compared to last week, one would not think I have been very busy this week,
but there has been a lot of "figuring out" going on and even some
trial and error work with inexpensive plywood going on to figure out the
exact dimensions, and thus look, to things like the face frames and the door
and draw rails and stiles. I did get all of the "figuring out"
done and have 6 pages
of cut list diagrams to help me make all the drawer bottoms, as well as
the panels for the doors and drawers and cabinet end panels. I sure am glad
to have that program that helps me generate the cutting diagrams. If it were
not for it's help, I would likely be using a lot more sheet goods and at
over $100 for a single 4x8 sheet of cherry ply, it is saving me money too.
I also will be using a considerable amount of solid stock
for the face frames and doors and drawers. Years ago, I bought a bunch of
rough sawn cherry from a local sawmill to have on hand when I build
projects. I love cherry so much that when it comes to building out of solid
stock, I pretty much exclusively use it. If I had an easy source to Douglas
fir I would probably use that too, but we live about 1500 miles east of the
closest source for that.
Today's work involved pulling some
of the rough sawn stock out of the storage racks and staging it for the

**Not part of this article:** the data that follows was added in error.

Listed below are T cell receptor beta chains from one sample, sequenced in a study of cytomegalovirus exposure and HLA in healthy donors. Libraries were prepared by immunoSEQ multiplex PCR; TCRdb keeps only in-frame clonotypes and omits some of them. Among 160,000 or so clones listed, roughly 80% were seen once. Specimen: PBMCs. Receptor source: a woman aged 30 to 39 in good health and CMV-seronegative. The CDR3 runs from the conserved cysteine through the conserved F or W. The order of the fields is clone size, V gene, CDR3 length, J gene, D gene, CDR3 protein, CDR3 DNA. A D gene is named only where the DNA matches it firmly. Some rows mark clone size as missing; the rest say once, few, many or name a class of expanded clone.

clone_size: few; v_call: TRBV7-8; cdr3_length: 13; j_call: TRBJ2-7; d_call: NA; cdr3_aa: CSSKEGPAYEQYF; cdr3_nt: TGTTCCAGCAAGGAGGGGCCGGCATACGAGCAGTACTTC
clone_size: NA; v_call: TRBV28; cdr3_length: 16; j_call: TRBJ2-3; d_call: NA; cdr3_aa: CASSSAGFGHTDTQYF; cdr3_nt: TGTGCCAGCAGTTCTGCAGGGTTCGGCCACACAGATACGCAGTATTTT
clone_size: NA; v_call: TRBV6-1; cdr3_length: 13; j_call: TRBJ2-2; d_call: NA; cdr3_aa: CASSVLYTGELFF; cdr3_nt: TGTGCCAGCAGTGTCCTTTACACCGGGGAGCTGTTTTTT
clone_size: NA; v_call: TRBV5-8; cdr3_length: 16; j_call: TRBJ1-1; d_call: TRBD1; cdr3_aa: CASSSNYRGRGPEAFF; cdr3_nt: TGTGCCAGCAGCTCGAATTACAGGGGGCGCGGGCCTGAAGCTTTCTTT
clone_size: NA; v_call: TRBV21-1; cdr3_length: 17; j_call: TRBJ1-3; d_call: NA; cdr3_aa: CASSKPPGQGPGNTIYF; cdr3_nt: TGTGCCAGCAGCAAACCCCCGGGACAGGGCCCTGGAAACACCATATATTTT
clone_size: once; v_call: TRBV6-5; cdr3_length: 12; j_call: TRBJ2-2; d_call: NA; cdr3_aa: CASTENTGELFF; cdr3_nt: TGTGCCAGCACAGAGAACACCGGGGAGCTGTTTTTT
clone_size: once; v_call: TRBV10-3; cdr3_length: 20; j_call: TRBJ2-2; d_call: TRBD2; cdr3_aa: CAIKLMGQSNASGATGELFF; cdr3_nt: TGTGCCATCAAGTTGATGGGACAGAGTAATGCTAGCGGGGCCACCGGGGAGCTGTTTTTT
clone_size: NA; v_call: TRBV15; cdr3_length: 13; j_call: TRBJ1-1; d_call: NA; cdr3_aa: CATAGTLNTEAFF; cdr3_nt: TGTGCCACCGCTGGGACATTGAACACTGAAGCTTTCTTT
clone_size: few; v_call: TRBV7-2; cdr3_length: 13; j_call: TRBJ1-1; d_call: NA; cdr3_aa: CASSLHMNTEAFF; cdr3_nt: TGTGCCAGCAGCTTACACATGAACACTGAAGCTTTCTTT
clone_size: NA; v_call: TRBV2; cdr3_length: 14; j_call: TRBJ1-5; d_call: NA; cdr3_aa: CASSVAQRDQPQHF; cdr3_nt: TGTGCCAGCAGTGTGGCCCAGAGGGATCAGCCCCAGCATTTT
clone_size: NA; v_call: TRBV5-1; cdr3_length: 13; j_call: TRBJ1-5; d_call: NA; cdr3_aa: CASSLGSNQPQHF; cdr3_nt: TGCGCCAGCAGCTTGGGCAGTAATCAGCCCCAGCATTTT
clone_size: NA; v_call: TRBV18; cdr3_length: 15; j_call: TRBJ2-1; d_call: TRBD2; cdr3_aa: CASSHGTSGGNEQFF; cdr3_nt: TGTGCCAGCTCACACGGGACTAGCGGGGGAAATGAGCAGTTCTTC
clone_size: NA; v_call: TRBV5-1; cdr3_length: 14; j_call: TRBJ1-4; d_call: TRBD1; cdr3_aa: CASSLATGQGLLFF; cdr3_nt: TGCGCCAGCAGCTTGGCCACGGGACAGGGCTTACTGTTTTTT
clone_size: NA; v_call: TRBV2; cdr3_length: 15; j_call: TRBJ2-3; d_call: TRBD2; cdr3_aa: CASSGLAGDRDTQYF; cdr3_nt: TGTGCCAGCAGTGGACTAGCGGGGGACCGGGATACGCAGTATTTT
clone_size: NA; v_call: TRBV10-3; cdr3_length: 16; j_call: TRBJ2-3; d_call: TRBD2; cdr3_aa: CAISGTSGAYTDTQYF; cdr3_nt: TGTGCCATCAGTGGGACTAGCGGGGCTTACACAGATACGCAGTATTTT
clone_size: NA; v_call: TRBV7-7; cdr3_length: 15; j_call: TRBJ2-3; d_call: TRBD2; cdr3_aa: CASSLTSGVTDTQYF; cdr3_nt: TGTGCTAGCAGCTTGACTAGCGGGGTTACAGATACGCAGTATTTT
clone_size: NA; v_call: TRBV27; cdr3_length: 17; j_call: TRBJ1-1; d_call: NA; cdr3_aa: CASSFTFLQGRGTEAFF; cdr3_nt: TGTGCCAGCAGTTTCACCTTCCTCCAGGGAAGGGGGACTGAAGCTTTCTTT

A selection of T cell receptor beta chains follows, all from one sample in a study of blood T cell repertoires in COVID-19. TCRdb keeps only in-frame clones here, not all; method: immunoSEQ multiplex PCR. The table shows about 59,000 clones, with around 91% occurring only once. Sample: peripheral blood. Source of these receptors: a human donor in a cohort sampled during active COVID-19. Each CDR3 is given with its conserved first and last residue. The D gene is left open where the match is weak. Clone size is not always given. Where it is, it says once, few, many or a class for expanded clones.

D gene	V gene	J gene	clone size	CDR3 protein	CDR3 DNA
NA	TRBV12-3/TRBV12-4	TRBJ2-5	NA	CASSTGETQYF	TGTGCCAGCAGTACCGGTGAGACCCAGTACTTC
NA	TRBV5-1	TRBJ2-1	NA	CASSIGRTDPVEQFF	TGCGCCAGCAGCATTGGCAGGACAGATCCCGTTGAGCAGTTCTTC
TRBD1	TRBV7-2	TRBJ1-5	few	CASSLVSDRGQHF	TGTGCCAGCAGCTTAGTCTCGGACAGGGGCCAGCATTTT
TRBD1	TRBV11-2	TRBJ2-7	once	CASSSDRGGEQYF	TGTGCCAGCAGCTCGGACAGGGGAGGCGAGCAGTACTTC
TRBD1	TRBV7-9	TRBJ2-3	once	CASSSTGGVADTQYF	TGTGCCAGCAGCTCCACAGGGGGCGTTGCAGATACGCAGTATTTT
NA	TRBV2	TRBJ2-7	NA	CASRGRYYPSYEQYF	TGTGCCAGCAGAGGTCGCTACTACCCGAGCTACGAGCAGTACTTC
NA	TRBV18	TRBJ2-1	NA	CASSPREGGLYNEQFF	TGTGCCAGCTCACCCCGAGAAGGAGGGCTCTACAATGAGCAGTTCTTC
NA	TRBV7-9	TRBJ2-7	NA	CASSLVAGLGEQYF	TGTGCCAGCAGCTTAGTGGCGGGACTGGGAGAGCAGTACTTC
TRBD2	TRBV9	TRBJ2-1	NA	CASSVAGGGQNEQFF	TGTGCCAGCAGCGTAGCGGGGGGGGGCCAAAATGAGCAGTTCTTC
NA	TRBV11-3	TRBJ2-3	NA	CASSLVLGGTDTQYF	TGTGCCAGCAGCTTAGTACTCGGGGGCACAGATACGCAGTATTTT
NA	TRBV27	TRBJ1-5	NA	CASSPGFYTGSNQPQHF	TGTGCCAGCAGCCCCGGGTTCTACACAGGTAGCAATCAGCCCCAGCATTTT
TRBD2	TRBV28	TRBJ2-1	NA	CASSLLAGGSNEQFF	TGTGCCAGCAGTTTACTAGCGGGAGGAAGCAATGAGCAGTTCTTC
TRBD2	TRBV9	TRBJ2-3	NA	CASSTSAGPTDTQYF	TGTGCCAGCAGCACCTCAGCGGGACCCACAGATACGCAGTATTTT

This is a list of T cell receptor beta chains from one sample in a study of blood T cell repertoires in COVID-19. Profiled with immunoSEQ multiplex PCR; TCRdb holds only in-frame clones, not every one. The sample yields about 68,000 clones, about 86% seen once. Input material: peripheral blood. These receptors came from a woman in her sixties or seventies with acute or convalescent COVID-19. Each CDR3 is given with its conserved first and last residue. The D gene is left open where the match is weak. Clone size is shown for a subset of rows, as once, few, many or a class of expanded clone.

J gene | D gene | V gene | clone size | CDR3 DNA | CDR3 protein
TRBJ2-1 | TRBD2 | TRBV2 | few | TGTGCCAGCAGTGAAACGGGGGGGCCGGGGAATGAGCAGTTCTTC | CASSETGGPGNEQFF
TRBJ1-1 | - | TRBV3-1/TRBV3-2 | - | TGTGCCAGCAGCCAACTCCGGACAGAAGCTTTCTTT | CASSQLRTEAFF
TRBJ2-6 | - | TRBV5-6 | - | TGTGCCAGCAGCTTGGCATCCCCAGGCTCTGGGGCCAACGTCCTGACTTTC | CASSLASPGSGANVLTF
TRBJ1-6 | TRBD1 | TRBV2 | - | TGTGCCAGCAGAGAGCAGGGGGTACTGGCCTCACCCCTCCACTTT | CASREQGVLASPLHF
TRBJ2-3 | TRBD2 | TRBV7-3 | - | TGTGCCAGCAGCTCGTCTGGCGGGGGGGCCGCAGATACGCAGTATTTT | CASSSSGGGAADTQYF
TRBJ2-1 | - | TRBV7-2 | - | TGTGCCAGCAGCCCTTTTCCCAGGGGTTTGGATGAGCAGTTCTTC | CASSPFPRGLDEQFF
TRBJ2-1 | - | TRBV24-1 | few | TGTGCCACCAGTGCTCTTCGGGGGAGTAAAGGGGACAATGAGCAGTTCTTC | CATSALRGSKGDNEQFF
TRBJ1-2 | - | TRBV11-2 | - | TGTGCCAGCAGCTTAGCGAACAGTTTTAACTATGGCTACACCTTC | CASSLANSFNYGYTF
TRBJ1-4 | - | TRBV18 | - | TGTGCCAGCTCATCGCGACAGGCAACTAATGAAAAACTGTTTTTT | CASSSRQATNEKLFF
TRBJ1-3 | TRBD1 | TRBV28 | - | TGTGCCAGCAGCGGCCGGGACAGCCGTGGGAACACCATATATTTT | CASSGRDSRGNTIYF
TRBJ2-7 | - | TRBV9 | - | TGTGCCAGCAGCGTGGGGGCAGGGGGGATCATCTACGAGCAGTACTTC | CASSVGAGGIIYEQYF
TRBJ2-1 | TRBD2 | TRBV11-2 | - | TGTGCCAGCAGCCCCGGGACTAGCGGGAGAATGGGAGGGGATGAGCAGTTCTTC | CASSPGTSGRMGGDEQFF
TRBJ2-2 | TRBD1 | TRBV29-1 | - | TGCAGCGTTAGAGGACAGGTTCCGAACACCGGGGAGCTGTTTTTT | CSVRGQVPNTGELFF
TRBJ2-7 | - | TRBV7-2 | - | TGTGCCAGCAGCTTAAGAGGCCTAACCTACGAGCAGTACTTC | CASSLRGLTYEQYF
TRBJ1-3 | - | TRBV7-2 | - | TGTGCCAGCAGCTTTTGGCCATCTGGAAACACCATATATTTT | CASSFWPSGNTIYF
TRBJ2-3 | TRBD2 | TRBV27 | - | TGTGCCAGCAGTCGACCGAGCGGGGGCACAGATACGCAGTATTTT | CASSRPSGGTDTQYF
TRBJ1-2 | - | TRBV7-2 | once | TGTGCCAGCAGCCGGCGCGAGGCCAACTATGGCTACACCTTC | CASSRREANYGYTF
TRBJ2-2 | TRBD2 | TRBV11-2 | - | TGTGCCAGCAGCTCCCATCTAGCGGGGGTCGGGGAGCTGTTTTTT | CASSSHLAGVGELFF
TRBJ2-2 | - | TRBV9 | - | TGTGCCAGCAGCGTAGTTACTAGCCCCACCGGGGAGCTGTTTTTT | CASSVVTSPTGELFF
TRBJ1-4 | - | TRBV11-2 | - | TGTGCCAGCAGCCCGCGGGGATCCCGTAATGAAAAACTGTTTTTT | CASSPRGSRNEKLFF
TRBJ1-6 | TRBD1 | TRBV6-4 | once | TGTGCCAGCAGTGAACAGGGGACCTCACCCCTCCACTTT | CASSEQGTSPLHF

dimensioning work. I already had a
few dozen board feet of the cherry s4s (surfaced four sides) and was
able to get all of the rough stock jointed on on edge and flattened on one
face and had to stop planeing it to thickness to do some weather-related
work and write this entry. If I have the energy after dinner, I may go back
out and finish running the rest of the boards through the planer and then
can rip them through the table saw to finish out the milling process.
There is a bit a learning curve left to work with a bit I
have never used to make perfectly mitred corners for the face frames, but
once that process is learned, then I figure I have about 3-4 hours of work
to accomplish the face frames, another 2-3 hours to build the drawers and
2-3 hours to build the drawers. Another 1-2 hours to mount the hardware and
the cabinets will be done! If all goes well, then in around 2 weeks I should
be all done. I know what you are thinking 9-13 hours of work left and you
hope to be done in 2 weeks?! The problem is, I really do not like to just go
out there and work for 20-30 minutes at a time and that is how much of my
free time is working right now. I have my regular job to do and then the
different odds and ends jobs to do (including still having to move snow!)
and this week I have a dentist appointment and have to take the pups to the
vet for their annual "lube, oil and filter". I wish I could just
go out and spend 8-10 hours a day in the shop getting things done, but gotta
pay the bills too!
Perhaps I should just skip taking the pups to the vet and
see if Gracie can squeeze them into her schedule. She spent around an hour
fixing up one of her stuffed toys the other day, in
full veterinarian garb. The operation was a total success and the
patient is expected to live many more happy years.
So I guess that about covers it for this one. Before I